Retail

Electricity costs taking a bite out of restaurant business

Members of ASORE testify during a Senate hearing Tuesday on the effects of rising electricity costs. Members of ASORE testify during a Senate hearing Tuesday on the effects of rising electricity costs.

Payroll, food and electricity represent the three major expenses for Puerto Rico restaurants, which are feeling the crunch of rising costs all-around, Restaurant Association President Carlos Morell said Tuesday during a public hearing at the Senate.

An internal survey by the trade group known as ASORE revealed that 85 percent of the island’s 4,000 restaurants saw their monthly electricity bills increase by between 10 percent and 40 percent during 2013, he said during a hearing held by the Senate’s Energy Affairs and Water Resources Commission, which is analyzing Senate Resolution 600 that is probing the effects of electricity costs.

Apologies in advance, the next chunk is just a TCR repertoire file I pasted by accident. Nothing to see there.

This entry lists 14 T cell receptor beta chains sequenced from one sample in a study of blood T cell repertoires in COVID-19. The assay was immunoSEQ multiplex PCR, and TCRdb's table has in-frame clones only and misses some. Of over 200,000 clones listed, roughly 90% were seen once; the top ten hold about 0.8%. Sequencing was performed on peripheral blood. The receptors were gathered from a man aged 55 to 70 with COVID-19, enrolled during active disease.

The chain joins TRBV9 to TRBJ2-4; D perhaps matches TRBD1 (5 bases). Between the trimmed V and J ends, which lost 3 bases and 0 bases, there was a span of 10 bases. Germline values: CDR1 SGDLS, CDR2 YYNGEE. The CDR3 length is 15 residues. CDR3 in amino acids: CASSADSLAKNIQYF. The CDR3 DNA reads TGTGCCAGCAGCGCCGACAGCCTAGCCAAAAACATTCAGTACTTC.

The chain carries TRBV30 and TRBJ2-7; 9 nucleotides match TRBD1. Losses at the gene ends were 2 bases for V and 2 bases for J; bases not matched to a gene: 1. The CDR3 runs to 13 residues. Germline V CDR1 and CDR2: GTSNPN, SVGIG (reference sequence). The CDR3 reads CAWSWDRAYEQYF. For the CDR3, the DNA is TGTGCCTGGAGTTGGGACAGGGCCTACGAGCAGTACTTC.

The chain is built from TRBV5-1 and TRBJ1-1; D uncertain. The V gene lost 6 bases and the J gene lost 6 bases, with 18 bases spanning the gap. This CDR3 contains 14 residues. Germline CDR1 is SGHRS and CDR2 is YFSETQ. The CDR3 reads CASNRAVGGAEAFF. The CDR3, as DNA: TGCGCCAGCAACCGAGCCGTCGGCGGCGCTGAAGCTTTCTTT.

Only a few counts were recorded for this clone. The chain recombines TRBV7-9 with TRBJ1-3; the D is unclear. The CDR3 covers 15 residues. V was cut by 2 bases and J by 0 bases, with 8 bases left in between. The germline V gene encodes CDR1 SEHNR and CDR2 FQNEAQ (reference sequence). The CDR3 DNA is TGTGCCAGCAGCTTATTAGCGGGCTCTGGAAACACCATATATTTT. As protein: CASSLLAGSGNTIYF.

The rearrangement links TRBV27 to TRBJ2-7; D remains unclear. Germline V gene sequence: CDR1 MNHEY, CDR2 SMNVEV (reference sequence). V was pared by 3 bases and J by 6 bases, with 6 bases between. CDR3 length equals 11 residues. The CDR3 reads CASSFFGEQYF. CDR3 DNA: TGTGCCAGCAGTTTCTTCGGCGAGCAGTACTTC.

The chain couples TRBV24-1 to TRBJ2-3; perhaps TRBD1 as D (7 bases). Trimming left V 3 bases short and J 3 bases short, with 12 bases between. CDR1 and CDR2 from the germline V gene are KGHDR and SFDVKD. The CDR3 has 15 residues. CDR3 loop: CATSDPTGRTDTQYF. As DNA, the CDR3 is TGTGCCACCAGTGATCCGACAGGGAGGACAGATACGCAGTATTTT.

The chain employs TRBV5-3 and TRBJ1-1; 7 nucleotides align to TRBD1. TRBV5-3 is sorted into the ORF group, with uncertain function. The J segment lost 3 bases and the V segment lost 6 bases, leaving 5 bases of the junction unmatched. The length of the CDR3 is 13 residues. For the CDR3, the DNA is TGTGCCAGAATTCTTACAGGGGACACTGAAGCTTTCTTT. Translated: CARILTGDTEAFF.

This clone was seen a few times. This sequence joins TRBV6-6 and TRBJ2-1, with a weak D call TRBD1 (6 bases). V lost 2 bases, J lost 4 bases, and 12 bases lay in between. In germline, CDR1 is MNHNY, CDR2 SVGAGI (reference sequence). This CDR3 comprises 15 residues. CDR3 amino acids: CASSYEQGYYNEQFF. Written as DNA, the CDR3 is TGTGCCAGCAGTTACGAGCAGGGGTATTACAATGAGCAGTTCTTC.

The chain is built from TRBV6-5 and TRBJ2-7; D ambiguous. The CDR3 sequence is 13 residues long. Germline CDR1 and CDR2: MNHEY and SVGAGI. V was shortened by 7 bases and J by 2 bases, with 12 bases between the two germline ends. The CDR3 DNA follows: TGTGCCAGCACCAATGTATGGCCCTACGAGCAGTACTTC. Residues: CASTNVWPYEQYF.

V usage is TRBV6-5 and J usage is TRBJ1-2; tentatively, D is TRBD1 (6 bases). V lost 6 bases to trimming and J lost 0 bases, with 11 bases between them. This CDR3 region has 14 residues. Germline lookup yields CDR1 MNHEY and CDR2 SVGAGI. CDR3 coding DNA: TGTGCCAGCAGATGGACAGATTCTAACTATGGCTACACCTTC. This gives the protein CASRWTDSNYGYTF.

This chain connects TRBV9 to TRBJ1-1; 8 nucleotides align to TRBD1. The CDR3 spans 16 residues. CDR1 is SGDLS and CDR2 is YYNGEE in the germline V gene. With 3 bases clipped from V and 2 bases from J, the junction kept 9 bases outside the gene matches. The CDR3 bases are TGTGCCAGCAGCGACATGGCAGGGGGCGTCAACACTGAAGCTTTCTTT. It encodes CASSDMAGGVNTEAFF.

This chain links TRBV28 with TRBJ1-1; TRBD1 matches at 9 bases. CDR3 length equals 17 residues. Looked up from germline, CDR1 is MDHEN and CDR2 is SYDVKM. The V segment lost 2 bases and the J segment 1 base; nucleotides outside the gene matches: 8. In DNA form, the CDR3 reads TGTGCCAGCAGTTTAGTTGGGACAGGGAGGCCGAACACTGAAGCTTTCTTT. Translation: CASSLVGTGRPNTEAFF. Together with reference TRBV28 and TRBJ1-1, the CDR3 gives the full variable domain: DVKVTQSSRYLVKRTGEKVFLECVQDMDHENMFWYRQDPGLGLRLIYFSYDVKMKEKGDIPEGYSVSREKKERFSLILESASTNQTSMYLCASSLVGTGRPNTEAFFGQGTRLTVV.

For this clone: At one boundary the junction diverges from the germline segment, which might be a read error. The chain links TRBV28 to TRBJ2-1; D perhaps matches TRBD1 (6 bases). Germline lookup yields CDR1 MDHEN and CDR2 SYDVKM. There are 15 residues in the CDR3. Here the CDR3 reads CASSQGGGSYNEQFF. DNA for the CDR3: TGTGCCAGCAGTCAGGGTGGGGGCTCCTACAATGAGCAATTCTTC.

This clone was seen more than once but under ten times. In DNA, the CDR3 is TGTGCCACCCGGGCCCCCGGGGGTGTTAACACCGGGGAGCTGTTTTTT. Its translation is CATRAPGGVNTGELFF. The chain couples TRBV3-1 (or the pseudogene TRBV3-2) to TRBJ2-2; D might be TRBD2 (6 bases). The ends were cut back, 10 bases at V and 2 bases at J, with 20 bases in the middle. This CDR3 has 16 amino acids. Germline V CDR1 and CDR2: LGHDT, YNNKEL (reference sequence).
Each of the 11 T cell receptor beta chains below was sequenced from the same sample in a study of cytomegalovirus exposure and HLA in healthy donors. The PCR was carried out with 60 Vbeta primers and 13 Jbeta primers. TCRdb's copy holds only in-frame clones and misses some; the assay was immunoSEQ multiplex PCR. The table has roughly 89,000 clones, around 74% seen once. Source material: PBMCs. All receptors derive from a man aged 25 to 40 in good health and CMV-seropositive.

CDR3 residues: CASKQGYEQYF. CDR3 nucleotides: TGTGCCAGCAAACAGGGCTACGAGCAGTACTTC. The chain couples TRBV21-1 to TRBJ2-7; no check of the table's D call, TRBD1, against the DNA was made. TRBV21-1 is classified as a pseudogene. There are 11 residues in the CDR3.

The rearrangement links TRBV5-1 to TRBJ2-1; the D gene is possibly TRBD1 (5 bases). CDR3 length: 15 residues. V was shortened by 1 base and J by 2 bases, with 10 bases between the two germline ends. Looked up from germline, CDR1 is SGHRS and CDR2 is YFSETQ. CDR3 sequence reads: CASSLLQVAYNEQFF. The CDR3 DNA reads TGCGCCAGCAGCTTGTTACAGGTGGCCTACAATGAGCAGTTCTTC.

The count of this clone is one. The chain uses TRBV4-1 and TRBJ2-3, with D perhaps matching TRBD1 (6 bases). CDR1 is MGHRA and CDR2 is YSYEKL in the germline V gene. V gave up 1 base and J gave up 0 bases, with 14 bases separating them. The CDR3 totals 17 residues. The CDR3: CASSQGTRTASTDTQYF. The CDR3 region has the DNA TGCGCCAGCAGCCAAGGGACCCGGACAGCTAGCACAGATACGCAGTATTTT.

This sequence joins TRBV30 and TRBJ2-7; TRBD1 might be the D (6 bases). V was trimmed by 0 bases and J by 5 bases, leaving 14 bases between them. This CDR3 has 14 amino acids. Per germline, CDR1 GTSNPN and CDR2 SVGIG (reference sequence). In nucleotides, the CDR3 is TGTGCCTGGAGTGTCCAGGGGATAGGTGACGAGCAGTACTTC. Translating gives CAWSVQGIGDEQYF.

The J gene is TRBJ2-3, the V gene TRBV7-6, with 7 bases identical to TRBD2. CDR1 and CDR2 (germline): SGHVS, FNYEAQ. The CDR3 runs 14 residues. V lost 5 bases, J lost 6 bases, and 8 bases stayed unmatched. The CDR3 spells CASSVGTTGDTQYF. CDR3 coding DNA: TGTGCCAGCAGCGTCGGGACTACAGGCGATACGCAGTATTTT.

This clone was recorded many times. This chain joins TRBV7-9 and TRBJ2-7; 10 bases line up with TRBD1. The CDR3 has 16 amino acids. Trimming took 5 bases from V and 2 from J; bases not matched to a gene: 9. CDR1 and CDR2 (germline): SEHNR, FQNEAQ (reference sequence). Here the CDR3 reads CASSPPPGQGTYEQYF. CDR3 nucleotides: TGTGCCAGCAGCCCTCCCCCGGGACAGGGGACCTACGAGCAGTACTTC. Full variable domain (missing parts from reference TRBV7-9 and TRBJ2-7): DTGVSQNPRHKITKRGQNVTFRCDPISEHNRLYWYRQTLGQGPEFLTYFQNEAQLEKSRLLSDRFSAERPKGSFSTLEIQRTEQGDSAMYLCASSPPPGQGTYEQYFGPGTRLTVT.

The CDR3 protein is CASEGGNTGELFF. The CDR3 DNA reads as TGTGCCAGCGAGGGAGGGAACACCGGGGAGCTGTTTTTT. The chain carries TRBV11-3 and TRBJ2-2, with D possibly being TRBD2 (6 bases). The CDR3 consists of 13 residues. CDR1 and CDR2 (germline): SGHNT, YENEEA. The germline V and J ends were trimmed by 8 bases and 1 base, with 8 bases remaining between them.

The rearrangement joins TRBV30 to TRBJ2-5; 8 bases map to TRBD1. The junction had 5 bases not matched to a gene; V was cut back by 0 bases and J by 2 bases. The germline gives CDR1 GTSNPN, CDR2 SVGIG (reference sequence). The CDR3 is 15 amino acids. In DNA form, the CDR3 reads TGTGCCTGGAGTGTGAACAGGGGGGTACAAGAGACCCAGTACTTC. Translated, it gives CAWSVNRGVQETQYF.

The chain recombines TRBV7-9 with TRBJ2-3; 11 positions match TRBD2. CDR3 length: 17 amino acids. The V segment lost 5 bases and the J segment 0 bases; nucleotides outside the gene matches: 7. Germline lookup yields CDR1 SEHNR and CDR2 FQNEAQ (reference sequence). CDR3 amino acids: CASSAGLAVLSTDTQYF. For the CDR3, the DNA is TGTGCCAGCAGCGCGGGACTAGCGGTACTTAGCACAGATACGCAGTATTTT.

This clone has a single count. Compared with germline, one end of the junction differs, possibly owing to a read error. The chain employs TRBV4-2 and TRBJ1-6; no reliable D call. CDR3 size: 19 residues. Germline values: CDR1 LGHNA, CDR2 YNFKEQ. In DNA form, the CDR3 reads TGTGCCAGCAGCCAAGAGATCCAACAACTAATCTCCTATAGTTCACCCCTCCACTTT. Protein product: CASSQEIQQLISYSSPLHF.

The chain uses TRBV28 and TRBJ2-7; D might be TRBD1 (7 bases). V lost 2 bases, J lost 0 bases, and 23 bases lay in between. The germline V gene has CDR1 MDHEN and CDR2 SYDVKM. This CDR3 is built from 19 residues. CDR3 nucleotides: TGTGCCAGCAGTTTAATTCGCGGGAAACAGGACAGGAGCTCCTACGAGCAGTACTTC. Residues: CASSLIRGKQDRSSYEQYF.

“We know of restaurants whose monthly bills range between $6,000 and $8,000,” Morell said, adding that “despite investments in high-efficiency equipment, electricity costs in most cases exceed the income of a restaurant.”

The survey in turn reflects that 71 percent of participants identified services provided by the Puerto Rico Electric Power Authority as “poor.”

Despite the different initiatives the government has explored to lower energy costs, restaurants have not seen any savings on their operational costs, given the increase in water costs, coupled with other taxes such as the national patent, Morell told lawmakers.

“This reality not only makes it impossible to create new jobs, but strongly impacts the ability of restaurants to retain the jobs already created and continue operating,” he said, noting Puerto Rico’s restaurant industry generates about 6,000 direct jobs and pumps about $3.9 million into the island’s economy.

In his testimony on behalf of ASORE, Morell recommended that lawmakers promote renewable energy and a “serious and immediate” review of energy subsidies granted through legislative measures.

The review should consider capping those that are absolutely necessary, to “promote good savings and energy use,” he said.

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